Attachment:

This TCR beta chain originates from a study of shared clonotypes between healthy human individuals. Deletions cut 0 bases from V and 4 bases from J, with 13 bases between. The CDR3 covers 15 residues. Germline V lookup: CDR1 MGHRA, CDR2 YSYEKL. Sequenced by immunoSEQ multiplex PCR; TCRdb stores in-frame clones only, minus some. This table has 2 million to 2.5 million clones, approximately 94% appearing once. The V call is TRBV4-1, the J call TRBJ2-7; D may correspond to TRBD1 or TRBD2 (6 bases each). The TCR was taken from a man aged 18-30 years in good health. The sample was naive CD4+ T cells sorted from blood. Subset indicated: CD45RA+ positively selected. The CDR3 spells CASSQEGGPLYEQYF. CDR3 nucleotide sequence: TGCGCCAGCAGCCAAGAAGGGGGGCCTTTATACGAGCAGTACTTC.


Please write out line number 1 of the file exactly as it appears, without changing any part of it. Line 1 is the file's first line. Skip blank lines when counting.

This TCR beta chain originates from a study of shared clonotypes between healthy human individuals. Deletions cut 0 bases from V and 4 bases from J, with 13 bases between. The CDR3 covers 15 residues. Germline V lookup: CDR1 MGHRA, CDR2 YSYEKL. Sequenced by immunoSEQ multiplex PCR; TCRdb stores in-frame clones only, minus some. This table has 2 million to 2.5 million clones, approximately 94% appearing once. The V call is TRBV4-1, the J call TRBJ2-7; D may correspond to TRBD1 or TRBD2 (6 bases each). The TCR was taken from a man aged 18-30 years in good health. The sample was naive CD4+ T cells sorted from blood. Subset indicated: CD45RA+ positively selected. The CDR3 spells CASSQEGGPLYEQYF. CDR3 nucleotide sequence: TGCGCCAGCAGCCAAGAAGGGGGGCCTTTATACGAGCAGTACTTC.